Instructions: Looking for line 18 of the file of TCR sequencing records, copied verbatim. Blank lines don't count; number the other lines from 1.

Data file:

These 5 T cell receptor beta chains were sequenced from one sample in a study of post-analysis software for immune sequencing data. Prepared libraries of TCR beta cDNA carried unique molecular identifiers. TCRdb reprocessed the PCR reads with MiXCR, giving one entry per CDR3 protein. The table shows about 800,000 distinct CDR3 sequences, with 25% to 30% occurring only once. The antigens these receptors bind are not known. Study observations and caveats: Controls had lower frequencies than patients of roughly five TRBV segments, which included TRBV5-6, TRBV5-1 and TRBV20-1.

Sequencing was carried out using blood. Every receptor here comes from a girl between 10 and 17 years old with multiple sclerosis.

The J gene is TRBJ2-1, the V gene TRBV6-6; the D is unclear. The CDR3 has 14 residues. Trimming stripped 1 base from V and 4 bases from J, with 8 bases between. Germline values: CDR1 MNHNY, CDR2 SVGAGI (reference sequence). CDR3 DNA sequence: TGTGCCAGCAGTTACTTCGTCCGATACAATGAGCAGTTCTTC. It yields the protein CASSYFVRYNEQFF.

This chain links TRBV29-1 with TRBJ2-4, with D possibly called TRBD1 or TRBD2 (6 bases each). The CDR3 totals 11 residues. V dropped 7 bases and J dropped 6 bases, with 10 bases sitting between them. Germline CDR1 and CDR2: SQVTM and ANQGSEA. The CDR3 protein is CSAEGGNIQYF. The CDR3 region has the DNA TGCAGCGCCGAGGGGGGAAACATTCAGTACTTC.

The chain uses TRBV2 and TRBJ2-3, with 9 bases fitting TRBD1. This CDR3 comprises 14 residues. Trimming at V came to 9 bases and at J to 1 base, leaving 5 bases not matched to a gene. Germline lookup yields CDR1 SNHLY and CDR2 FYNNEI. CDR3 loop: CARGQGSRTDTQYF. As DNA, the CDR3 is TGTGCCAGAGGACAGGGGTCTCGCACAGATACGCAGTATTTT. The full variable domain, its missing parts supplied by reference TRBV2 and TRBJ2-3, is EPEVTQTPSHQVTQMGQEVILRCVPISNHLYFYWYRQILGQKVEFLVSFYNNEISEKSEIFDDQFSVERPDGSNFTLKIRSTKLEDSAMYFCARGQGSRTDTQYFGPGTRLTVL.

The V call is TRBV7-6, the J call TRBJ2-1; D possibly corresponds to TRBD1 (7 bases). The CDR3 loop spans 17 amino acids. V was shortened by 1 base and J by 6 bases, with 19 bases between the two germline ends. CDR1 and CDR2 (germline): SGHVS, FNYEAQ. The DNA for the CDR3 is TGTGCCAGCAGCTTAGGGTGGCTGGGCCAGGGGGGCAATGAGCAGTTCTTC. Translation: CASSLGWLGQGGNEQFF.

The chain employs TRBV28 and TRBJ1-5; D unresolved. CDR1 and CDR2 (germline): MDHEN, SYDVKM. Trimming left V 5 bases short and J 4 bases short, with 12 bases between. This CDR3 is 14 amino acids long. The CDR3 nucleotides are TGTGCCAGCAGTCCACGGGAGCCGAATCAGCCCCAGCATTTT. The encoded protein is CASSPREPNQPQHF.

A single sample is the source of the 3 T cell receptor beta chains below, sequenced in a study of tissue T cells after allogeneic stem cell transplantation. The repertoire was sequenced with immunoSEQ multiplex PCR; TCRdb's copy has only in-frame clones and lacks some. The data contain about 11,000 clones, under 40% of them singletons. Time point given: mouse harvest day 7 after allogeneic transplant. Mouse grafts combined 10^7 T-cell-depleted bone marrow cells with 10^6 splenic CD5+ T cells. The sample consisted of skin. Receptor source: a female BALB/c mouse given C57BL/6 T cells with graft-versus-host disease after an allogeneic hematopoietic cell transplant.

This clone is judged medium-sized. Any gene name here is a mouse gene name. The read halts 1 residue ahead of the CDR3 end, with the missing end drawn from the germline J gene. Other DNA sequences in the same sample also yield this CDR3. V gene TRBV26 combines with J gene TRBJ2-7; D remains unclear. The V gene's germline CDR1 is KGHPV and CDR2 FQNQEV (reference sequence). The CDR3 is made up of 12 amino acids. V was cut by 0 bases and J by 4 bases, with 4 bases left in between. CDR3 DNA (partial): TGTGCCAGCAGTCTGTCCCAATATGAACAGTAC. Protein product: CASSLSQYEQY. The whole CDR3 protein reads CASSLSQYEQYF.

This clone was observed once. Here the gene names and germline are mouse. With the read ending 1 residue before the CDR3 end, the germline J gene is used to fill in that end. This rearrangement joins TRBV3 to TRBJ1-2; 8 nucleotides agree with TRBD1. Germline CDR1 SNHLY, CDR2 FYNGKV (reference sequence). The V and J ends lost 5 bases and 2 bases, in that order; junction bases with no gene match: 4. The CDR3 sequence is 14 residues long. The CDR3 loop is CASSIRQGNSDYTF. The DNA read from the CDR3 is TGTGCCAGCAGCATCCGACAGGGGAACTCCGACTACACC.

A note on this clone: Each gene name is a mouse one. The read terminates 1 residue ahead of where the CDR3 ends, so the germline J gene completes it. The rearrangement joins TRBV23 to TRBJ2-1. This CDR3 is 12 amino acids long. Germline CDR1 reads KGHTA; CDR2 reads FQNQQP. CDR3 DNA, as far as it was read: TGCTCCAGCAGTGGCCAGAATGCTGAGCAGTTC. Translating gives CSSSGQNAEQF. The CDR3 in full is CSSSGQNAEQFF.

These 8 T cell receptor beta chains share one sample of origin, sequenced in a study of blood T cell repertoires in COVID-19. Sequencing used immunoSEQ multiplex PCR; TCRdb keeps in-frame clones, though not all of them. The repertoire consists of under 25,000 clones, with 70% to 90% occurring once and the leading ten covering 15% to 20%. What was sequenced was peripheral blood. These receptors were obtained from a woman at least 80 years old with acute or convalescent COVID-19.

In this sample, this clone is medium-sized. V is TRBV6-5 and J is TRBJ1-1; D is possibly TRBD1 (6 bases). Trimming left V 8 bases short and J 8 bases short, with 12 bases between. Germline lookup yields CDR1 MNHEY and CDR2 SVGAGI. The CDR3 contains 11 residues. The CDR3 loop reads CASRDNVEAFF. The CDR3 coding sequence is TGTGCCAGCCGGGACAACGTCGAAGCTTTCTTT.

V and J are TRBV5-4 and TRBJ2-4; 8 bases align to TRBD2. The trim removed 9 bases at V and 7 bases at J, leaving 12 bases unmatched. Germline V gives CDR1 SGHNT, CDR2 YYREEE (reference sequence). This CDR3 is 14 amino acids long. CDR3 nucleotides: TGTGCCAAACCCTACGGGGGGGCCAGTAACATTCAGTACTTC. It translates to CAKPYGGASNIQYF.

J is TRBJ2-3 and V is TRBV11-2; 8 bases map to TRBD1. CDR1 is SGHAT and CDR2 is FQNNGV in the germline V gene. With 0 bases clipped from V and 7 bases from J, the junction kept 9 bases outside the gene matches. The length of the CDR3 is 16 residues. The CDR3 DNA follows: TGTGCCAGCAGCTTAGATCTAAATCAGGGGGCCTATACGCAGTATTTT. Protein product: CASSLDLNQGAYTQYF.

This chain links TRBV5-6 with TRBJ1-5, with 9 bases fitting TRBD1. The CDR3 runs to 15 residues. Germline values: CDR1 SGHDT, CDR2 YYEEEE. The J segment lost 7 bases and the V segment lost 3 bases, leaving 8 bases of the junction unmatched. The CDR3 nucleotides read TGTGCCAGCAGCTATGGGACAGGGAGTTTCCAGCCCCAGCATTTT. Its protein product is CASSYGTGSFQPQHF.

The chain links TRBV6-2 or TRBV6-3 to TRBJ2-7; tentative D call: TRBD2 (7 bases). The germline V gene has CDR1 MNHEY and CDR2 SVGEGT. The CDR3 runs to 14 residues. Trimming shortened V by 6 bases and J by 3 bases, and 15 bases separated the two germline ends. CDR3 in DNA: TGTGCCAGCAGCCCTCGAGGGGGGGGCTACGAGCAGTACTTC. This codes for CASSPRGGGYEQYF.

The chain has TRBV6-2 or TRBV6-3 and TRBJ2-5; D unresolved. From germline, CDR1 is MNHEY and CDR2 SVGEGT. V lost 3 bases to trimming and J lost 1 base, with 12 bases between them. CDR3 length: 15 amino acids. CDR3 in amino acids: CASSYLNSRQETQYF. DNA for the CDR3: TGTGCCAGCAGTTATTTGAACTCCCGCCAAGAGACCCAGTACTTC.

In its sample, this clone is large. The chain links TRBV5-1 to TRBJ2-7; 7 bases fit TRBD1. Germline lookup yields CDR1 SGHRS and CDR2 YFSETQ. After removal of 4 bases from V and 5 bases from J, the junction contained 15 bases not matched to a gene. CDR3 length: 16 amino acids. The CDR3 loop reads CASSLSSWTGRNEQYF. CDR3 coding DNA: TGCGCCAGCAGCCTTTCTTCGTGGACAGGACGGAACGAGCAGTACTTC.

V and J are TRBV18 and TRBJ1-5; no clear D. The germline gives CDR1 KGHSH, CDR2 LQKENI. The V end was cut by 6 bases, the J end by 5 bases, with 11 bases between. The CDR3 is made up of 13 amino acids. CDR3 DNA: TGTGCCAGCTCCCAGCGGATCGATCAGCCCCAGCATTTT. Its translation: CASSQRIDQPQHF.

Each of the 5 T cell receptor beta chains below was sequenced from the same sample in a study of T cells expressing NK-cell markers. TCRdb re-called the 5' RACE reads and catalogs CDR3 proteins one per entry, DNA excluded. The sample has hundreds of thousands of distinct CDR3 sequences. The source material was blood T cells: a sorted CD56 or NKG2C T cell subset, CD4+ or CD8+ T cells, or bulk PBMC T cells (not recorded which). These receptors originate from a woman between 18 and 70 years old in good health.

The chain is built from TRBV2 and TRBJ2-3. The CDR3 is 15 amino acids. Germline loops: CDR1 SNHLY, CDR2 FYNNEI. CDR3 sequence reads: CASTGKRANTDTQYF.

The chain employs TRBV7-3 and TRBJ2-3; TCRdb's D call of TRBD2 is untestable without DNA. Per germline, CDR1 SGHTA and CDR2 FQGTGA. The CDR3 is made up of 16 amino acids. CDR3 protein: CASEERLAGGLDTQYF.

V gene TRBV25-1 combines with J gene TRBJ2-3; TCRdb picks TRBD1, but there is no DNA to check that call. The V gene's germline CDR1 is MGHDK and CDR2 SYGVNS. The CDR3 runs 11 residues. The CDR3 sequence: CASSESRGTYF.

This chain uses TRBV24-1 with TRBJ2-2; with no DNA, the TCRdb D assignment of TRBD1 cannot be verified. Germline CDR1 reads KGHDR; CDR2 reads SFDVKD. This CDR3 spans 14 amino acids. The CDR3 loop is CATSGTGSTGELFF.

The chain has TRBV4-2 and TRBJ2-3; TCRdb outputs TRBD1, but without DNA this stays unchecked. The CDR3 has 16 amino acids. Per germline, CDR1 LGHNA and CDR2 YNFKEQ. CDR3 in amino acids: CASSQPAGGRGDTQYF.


The chain has TRBV6-2 or TRBV6-3 and TRBJ2-5; D unresolved. From germline, CDR1 is MNHEY and CDR2 SVGEGT. V lost 3 bases to trimming and J lost 1 base, with 12 bases between them. CDR3 length: 15 amino acids. CDR3 in amino acids: CASSYLNSRQETQYF. DNA for the CDR3: TGTGCCAGCAGTTATTTGAACTCCCGCCAAGAGACCCAGTACTTC.